InfoTask Force

January 2024 LTC Task Force Meeting

The January 2024 LTC Task Force meeting took place on Mon 22nd January, the agenda for this meeting can be found here.

The meeting was webcast live and is also available on the council’s YouTube channel so you can watch again, and our update covers some of the highlights.


Unfortunately TCAG Chair, Laura was unable to attend as she was unwell with a severe migraine, but has since watched the recording and provide an update.


The Times article

Whilst the main agenda item of the meeting was to receive and discuss an update on the LTC DCO Examination, there was brief mention of the article about the LTC DCO application in The Times and other publications.  For those that may not have already seen our commentary on this, please read our Media Coverage in January 2024 update.

There have been a number of similar articles, all appearing to be based on the Britain Remade press release.  Some of the facts and figures mentioned are questionable and misleading, and we are reviewing as much content as we can, and will be attempting to reach out to Britain Remade too!


LTC DCO Examination update

A report to LTC Task Force was made available in the meeting agenda pack.  During the meeting particular reference was made to the infographics that Thurrock Council included one of their final DCO Examination submissions.  We also featured this infographics in our Thoughts at the end of the LTC DCO Examination update.

Click on the images below to enlarge, if you need a reminder or have not seen the infographics before.

These infographics are great at showing just how much the proposed LTC fails, and TCAG agree with the council that such infographics highlight this point very well, particularly amongst all the text documents of the examination.  Our own LTC Project Objectives update also highlights how evidence shows the proposed LTC would fail.

Dartford Crossing would be back to current levels within 5 years of LTC opening

The council also highlighted that their traffic modelling experts who assessed the official National Highways data, came to the conclusion that the Dartford Crossing would be back at current traffic levels (ie way over design capacity) within 5 years of the LTC opening, if it goes ahead.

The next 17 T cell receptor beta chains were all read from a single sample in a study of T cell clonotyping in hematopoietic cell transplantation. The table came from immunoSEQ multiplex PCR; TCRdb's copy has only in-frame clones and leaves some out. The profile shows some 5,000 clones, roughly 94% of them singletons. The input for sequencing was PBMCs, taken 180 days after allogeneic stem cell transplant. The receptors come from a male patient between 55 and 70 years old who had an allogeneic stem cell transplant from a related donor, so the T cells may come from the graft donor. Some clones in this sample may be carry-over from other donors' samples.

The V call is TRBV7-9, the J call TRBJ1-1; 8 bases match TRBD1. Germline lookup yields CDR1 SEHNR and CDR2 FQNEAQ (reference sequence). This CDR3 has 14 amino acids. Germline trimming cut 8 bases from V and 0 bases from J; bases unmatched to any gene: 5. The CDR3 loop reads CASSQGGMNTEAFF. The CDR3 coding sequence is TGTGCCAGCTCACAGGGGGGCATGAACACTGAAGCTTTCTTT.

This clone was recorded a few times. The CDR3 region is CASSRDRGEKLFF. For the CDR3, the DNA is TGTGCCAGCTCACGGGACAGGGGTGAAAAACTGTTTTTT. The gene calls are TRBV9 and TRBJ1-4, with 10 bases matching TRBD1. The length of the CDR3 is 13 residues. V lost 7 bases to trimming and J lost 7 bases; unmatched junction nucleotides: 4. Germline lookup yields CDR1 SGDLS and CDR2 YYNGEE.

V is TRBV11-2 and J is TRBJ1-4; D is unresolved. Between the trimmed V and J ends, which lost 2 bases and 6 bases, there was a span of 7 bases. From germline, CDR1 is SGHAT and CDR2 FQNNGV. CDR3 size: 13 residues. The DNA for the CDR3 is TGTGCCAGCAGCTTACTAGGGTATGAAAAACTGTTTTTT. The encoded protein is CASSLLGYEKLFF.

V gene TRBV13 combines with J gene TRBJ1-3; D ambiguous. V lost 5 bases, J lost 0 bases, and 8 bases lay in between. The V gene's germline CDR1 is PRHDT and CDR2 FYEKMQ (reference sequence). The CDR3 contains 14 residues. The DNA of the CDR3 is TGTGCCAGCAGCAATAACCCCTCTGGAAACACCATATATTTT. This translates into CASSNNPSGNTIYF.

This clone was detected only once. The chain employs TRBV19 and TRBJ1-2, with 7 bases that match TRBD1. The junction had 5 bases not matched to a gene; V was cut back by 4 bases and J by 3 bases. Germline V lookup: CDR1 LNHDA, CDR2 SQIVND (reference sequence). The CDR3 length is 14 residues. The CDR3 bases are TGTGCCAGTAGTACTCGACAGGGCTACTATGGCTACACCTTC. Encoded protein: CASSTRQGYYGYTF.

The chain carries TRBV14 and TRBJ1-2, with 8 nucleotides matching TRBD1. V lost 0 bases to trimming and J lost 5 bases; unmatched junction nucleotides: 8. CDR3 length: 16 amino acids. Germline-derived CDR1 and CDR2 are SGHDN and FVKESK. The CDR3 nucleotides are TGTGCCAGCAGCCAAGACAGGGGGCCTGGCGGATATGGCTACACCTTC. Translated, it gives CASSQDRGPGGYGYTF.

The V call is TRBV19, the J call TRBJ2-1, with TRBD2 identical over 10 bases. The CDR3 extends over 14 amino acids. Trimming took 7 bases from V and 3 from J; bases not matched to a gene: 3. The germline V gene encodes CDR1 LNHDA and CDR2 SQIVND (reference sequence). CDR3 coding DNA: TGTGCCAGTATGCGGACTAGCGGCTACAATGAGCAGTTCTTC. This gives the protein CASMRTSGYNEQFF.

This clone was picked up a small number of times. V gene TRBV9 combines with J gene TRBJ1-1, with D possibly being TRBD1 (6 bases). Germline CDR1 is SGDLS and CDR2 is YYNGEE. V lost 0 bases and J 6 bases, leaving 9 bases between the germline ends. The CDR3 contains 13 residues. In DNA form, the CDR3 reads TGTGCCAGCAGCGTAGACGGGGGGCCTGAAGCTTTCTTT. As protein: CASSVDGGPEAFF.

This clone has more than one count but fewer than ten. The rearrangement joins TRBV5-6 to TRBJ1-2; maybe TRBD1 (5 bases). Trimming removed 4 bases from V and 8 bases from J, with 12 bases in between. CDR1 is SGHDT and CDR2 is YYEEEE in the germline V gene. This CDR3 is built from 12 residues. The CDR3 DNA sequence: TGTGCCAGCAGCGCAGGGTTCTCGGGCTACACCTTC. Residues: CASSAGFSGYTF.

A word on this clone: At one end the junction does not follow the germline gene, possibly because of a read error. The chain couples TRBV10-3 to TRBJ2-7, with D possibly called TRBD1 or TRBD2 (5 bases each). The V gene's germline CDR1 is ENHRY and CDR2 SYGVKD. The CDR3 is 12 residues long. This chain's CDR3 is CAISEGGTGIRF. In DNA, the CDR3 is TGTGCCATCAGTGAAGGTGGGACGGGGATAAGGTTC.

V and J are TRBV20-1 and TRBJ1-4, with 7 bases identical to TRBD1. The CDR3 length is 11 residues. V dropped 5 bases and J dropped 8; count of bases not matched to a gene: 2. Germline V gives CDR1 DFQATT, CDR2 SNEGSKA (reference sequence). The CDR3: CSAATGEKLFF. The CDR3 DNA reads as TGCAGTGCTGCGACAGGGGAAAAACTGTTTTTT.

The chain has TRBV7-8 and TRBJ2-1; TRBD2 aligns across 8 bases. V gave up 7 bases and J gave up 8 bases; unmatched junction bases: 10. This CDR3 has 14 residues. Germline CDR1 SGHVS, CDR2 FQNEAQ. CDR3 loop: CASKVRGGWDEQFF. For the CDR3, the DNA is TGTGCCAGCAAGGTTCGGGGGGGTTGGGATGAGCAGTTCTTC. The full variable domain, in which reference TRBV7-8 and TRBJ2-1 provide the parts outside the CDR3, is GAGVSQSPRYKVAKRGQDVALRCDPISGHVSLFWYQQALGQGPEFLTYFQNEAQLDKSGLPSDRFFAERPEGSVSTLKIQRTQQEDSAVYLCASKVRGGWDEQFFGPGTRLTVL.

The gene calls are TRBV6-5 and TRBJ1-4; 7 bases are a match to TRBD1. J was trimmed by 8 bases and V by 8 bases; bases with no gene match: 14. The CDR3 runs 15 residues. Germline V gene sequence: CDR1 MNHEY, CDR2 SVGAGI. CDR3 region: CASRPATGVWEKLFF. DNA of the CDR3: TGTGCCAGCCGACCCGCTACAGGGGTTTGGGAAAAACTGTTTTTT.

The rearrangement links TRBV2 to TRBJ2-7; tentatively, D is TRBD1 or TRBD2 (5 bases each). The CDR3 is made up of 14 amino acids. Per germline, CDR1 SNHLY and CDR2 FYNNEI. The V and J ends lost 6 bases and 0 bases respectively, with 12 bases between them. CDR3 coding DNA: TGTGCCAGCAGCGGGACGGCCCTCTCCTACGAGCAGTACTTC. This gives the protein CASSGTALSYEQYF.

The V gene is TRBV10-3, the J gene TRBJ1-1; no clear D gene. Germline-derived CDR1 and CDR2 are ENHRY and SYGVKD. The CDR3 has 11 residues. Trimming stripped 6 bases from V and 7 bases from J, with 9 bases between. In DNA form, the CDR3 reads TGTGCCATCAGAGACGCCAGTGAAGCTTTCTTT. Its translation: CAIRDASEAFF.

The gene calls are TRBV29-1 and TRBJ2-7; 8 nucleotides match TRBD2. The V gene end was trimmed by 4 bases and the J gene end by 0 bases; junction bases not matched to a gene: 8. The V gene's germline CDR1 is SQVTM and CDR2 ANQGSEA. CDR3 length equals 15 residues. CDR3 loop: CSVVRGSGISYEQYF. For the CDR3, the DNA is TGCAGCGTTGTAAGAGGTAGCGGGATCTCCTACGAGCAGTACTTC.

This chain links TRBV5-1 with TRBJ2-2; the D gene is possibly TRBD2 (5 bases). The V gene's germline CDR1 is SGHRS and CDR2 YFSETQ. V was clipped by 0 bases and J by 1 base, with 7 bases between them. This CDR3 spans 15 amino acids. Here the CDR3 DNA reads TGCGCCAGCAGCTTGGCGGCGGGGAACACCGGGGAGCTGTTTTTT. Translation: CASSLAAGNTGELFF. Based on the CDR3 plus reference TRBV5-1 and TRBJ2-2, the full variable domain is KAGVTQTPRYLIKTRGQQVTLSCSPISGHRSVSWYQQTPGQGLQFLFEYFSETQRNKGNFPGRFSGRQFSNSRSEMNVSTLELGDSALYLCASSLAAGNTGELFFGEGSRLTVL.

Our own assessment and belief is that the proposed LTC would not solve the problems suffered due to the Dartford Crossing, which would remain over capacity, and the lack of adequate connections would cause further congestion, pollution and chaos (if LTC goes ahead), with even worse consequences when there are incidents at either crossing.

All of this is the kind of information that Britain Remade and others voicing support of the proposed LTC should be looking into, rather than counting the number of pages in the DCO application/examination!


Section 106 Agreements

Thurrock Council signed a S106 agreement at the end of the LTC DCO Examination.  To be clear, as there has been mention of this agreement being some kind of secret deal.  As linked at the start of this paragraph, a copy of the agreement is available within the LTC DCO Examination Library.  Any redaction (blocking of info like names/signatures etc) is standard procedure by the Planning Inspectorate on examination documents, it is not the council.

Would it have been ideal for those at the council making the decision on signing this agreement to have invited Cllr Massey as Chair of the LTC Task Force to join the discussion?  Yes we believe that may have been an idea.  However, we are also very aware of how full on the examination deadlines were and how much pressure the council’s LTC team and all of us were under, with extremely limited time to work on everything, make decisions, follow processes, and make submissions on time.

It was questioned in the meeting, more in passing, whether the action group (and some others) would have supported the decision to sign the 106 agreement, had we been asked.  Based on the fact that we sat through the LTC DCO Examinations where matters such as 106 agreements were discussed, reading some of the many many DCO examination documents, and having over the years learnt about the DCO process and how it is very different from Local Planning process, we support the council’s decision to sign the 106 agreement, even if it wasn’t anywhere near ideal.  The alternative of not signing would be a huge gamble that would likely result in Thurrock not even getting as much as the agreement that was signed.

We have heard at previous LTC Task Force meetings that historically authorities who support projects usually get much better deals than those who voice opposition.  LTC Task Force committee members at that time were asked, with this in mind, to vote on whether they still felt the council’s position of opposition should remain, and it was agreed that opposition to LTC was the way forward.